NEW YORK NURSE: June 2009
When the State Legislature adjourns in late June, it will end what is expected to be one of the most unproductive sessions in recent history.
The transition from a Republican-controlled State Senate to one controlled by the Democrats proved to be difficult, according to NYSNA lobbyists. “After several decades, Senate operations were taken over by new people,” said Shaun Flynn, NYSNA Director of Governmental Affairs. “Many bills were very late even in getting sponsors; forget about them moving out of committees for a vote.”
Despite these obstacles, legislation supported by NYSNA and its members got some traction in May and June. As New York Nurse went to press, lobbying efforts were being focused on legislation (A1752-A/S3527) that would require hospitals to disclose staffing levels to the state health department and the public. They also would have to report certain adverse events, medication errors, pressure ulcers, and hospital-acquired infections.
“The disclosure bill has always been on the table, although we would prefer mandated staffing ratios,” said Flynn. “This measure could be an important first step.”
There is no doubt that staffing ratios would be an indicator of the quality of care provided at each facility. Numerous studies have shown a relationship between high patient-to-nurse ratios and the incidence of patient complications and mortality. These relationships were in the areas of urinary tract infections, pneumonia, shock, and upper gastrointestinal bleeding.
“People want to have more information about the quality of care in hospitals,” said Flynn. “Information about nurse staffing levels in each unit during each shift should be available both to the public and to policymakers as they weigh the value of staffing ratios.”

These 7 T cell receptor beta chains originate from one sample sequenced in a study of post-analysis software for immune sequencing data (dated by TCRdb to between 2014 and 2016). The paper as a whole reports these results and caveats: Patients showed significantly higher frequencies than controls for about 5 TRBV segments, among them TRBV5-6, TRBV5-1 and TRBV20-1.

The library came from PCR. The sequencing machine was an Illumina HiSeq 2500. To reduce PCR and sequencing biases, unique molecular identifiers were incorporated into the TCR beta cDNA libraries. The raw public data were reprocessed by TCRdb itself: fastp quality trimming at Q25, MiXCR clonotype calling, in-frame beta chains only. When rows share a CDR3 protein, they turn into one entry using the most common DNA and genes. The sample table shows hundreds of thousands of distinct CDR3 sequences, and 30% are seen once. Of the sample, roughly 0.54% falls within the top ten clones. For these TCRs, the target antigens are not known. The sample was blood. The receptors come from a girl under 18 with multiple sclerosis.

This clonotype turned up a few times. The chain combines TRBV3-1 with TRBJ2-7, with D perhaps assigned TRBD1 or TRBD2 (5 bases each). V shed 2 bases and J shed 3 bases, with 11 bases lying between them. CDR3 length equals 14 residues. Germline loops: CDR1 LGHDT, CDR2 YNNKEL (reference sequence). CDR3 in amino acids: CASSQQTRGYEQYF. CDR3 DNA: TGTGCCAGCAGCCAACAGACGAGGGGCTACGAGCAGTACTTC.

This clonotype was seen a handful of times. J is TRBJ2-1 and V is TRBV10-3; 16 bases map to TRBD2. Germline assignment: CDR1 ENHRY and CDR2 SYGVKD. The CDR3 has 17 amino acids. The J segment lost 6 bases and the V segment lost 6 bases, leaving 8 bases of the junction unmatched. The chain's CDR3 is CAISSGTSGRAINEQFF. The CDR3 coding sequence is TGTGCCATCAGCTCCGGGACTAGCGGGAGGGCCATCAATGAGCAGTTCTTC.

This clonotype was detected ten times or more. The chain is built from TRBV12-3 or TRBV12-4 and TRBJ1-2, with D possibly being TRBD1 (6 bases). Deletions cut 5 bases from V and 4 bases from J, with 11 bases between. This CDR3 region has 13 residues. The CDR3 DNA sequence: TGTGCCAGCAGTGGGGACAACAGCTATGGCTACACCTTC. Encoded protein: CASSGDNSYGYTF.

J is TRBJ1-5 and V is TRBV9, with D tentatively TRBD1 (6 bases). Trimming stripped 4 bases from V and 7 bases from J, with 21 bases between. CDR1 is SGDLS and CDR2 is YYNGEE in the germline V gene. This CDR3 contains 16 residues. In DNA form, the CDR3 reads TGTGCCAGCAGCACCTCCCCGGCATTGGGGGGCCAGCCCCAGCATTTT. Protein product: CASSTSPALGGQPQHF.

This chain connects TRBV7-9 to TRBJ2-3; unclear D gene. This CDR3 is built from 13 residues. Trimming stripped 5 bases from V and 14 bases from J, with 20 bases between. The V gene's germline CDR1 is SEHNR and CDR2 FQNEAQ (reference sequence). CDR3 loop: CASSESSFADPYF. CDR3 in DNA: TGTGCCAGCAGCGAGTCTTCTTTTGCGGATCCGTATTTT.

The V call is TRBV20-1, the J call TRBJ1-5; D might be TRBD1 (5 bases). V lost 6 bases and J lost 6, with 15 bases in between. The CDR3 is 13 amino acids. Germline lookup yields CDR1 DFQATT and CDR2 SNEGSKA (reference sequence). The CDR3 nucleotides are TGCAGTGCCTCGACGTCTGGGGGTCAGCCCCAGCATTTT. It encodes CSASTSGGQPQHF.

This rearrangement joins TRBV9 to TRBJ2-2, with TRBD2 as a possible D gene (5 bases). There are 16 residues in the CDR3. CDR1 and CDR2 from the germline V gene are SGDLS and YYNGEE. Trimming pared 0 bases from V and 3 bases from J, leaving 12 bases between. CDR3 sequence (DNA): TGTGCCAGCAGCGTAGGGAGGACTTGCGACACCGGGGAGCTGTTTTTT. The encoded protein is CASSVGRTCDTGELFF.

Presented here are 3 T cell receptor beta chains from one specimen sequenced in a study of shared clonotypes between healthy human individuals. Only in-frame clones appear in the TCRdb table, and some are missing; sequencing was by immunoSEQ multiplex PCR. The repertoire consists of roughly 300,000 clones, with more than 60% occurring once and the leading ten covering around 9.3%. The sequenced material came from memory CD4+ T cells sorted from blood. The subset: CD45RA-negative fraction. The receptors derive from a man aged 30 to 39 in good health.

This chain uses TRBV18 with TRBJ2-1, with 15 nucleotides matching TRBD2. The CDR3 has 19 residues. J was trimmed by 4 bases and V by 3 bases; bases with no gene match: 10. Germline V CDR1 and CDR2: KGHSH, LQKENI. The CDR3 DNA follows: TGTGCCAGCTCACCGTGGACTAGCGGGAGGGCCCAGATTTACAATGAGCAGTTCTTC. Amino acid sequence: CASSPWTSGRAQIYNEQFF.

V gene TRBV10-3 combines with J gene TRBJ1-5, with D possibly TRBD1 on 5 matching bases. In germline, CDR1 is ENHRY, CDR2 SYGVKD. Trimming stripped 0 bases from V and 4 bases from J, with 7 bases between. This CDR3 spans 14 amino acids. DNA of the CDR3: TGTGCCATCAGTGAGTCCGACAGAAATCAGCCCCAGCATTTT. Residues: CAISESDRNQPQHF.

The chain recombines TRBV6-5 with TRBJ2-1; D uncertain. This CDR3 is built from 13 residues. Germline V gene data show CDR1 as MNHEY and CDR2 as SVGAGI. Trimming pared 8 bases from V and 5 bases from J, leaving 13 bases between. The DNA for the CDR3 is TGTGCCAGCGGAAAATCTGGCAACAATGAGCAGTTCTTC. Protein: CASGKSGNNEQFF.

After NYSNA’s hugely successful Lobby Day, a bill to address the issue of violence against nurses in the workplace passed the State Senate. It was sponsored by Ruth Hassell-Thompson (D-Bronx County), a former LPN.
The bill would make an assault on a registered professional nurse or licensed practical nurse a class C or D felony, depending on the physical injury inflicted. It already is a felony to attack an emergency medical professional, such as an EMT. The legislation (A3103/S4018) was in the Assembly Codes Committee as New York Nurse went to press.
Legislation to establish nurse-to-patient ratios (A2264/S3843), which is supported by all the unions that represent nurses, also got sponsors in both houses.
The hospital industry raised an alarm when the measure came up for a vote in the Assembly Health Committee in mid-May. Sponsored by Health Committee Chair Richard Gottfried, the bill moved on to the Codes Committee.
The Health Care Association of New York State urged its members (hospital CEOs) to contact their legislators and voice opposition to the staffing ratio bill. “Meeting the proposed ratios would require tens of thousands of new nursing staff and would literally cost billions,” said HANYS President Daniel Sisto.
Perhaps this is an indication of how inadequate staffing is now!